On This Day in Red Sox History: Jacoby Ellsbury Steals Club Record Five Bases in Single Game

On this day in 2013, Red Sox outfielder Jacoby Ellsbury stole five bases as part of a 9-2 victory over the Phillies in Philadelphia, setting the franchise record for most swiped bags in a single game.

The record Ellsbury broke on that faithful Thursday had stood since Ellsbury himself stole four bases in a game against the Yankees in August 2010 to tie Jerry Remy’s single-game record from June 14th of the 1980 season.

Batting leadoff against the Phillies, Ellsbury, then 29 years old, got his historic night started in the top half of the second, when he reached base on a one-out walk against Jonathan Pettibone and proceeded to steal second with Dustin Pedroia at the plate.

Fast forward to the fourth, and Ellsbury was at it again, as the speedster singled with one out in the frame before swiping second once more while Pettibone was dealing with Daniel Nava.

In the sixth, the Oregon native perhaps took advantage of a rattled Jeremy Horst, who had just yielded a two-out solo shot to Jonny Gomes, and was awarded first base after getting plunked with a pitch.

Before Horst even had the chance to get too deep into his matchup with Nava, Ellsbury put his wheels on display yet again, stealing second and third base in a matter of minutes to tie the Red Sox’ single-game record for stolen bases.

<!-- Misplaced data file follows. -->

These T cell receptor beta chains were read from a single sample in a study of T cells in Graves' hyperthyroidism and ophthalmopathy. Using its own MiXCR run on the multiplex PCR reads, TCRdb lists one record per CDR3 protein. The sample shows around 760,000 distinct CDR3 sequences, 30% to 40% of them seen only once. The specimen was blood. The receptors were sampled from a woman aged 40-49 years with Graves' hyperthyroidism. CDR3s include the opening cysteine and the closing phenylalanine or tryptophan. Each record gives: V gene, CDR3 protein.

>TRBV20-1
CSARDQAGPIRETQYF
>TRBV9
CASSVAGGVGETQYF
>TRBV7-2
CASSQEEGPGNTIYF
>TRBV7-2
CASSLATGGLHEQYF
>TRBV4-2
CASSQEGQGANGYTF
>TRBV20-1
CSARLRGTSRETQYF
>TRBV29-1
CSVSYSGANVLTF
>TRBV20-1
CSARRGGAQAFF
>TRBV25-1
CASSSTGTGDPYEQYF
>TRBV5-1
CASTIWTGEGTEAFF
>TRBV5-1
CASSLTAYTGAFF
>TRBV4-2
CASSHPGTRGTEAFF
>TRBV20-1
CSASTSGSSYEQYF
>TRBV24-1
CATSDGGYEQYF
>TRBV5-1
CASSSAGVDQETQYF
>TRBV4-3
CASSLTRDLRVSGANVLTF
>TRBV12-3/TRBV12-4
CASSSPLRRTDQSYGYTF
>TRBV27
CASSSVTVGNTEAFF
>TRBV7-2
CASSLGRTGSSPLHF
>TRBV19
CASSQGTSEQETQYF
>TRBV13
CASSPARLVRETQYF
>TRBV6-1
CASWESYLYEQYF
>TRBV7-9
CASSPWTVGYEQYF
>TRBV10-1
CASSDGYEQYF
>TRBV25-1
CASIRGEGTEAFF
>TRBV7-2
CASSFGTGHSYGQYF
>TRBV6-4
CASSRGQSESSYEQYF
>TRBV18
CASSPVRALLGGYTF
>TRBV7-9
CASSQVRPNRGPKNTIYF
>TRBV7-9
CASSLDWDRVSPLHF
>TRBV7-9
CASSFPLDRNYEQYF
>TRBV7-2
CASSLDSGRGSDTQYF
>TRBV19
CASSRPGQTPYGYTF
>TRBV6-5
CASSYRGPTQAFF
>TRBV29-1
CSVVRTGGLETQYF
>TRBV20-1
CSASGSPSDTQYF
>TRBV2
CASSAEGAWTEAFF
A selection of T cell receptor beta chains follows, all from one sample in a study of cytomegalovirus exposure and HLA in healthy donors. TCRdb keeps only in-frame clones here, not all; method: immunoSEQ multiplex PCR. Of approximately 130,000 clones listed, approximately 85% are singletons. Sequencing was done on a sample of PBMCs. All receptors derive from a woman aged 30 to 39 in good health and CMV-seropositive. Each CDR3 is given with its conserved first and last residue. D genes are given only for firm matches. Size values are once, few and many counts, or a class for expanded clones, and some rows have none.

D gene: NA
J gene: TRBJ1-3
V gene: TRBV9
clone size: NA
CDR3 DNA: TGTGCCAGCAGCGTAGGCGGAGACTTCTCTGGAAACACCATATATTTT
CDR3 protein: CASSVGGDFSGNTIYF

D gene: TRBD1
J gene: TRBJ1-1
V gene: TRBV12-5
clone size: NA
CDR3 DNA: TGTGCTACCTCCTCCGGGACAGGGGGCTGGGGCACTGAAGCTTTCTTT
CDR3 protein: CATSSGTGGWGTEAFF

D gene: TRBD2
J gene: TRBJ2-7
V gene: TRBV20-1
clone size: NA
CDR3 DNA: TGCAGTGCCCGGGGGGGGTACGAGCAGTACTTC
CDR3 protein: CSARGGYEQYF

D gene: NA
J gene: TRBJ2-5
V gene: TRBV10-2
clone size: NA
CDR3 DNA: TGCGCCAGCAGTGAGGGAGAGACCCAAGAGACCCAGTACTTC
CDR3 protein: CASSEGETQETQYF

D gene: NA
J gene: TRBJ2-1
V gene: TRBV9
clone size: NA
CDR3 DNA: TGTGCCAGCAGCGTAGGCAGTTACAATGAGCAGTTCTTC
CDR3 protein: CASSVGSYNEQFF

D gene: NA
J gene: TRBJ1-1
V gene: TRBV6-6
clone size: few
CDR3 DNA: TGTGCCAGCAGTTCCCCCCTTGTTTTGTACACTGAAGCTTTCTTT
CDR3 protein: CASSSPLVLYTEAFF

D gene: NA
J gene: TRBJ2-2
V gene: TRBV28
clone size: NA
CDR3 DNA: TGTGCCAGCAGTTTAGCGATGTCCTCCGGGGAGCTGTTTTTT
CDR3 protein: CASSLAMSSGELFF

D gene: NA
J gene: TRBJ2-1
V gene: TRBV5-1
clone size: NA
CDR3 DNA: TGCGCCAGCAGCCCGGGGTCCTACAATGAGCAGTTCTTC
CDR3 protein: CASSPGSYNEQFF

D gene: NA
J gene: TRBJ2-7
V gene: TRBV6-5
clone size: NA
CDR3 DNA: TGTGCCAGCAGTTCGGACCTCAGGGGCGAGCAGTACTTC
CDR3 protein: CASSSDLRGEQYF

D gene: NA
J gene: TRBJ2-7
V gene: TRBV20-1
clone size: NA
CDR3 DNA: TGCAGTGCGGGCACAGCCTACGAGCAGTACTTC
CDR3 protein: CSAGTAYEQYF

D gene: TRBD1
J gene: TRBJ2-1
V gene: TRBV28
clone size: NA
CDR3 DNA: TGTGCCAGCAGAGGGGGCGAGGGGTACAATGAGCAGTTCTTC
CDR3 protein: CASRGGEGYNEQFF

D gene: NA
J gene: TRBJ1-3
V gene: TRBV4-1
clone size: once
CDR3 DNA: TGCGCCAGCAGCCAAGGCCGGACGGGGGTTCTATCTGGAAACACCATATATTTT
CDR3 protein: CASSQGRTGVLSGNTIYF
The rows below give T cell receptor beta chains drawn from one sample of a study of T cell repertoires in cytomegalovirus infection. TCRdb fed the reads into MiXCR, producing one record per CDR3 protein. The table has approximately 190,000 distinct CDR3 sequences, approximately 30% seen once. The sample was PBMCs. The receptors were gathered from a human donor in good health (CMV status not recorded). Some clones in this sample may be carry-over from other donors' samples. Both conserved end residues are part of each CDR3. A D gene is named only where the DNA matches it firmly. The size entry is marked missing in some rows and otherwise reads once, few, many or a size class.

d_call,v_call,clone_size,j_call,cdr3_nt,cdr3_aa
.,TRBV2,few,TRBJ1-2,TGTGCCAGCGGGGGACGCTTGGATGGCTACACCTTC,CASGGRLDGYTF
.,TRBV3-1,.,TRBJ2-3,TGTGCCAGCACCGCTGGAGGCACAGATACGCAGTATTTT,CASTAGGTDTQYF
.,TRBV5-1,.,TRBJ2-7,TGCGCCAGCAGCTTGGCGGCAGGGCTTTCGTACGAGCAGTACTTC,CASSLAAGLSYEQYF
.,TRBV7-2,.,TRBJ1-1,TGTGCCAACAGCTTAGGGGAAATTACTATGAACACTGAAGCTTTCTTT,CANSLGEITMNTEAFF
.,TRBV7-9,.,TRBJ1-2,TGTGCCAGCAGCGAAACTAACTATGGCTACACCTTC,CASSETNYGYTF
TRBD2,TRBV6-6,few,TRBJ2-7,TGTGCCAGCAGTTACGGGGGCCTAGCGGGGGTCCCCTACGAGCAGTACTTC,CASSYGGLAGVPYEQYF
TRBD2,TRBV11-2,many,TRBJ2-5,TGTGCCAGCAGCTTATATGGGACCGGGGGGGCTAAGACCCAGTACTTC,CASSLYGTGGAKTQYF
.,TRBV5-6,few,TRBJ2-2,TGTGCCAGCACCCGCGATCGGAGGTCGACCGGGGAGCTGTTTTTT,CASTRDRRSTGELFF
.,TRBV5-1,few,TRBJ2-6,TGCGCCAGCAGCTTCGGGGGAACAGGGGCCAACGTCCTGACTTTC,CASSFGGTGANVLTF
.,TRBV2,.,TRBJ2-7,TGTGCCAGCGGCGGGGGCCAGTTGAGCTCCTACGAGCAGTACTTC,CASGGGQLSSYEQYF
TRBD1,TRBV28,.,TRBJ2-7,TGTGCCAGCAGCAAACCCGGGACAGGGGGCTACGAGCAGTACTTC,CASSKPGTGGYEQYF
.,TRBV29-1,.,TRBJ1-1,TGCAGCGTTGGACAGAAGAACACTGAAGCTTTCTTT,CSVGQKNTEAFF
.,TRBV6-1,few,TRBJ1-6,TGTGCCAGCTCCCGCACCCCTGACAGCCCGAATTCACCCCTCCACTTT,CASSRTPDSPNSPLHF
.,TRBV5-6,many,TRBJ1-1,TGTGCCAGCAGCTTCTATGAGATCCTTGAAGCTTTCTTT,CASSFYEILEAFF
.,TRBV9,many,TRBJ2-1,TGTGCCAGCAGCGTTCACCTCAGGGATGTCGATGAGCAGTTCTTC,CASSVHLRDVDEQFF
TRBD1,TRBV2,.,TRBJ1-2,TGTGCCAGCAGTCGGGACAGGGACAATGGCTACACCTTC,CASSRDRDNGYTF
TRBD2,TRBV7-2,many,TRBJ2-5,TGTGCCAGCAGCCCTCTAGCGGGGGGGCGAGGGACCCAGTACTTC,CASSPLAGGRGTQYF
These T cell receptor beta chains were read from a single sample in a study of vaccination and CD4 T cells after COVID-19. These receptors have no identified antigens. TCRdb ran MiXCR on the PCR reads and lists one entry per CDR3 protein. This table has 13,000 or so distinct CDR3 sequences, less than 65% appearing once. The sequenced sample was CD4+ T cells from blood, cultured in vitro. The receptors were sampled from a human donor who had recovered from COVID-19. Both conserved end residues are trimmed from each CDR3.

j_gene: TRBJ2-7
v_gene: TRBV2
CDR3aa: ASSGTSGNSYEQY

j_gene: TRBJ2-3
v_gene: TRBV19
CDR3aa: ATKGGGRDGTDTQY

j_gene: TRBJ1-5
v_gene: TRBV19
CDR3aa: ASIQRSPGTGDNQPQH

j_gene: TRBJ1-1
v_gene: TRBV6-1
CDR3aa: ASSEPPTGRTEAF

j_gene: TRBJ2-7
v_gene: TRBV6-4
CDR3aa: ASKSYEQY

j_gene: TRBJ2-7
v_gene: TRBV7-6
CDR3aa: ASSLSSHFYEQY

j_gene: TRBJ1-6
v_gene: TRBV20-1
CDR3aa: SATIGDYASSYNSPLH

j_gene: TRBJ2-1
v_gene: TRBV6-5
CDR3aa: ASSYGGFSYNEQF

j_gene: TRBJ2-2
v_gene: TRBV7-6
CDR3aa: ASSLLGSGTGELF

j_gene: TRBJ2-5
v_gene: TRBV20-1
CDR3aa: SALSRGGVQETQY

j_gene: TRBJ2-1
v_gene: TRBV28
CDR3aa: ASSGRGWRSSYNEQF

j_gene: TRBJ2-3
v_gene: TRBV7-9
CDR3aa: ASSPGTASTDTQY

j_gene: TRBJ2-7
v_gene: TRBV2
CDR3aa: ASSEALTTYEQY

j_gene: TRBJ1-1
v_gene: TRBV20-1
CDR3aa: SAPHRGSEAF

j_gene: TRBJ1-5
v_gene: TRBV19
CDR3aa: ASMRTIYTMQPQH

And in the eighth, after reaching on a two-out line-drive single off of Phillies reliever Michael Stutes, Ellsbury etched his name into the record books by swiping second for his fifth and final stolen base of the evening. He also advanced to third on a fielding error.

By stealing those five bases, Ellsbury became the first major-leaguer to accomplish the feat since future Red Sox outfielder Carl Crawford did the same as a member of the Tampa Bay Rays in a game against Boston in 2009.

Heading into that contest against Philadelphia, Ellsbury’s OPS on the season stood at .691. From the beginning of June to end of the 2013 campaign, the speedy outfielder slashed .318/.367/.462 with 31 stolen bases to earn a top-15 finish in American League MVP voting.

As we all know, the 2013 season was also Ellsbury’s last with the Red Sox, as he inked a seven-year, $153 million deal with the Yankees shortly after Boston took home their eighth World Series title that October.

 

 

Potential Red Sox Draft Targets: University of Georgia Right-Hander Cole Wilcox

In his annual 2020 Red Sox draft preview for SoxProspects.com, Mike Andrews profiled a handful of high school and college prospects the Red Sox could select with their top pick at No. 17 overall on June 10th.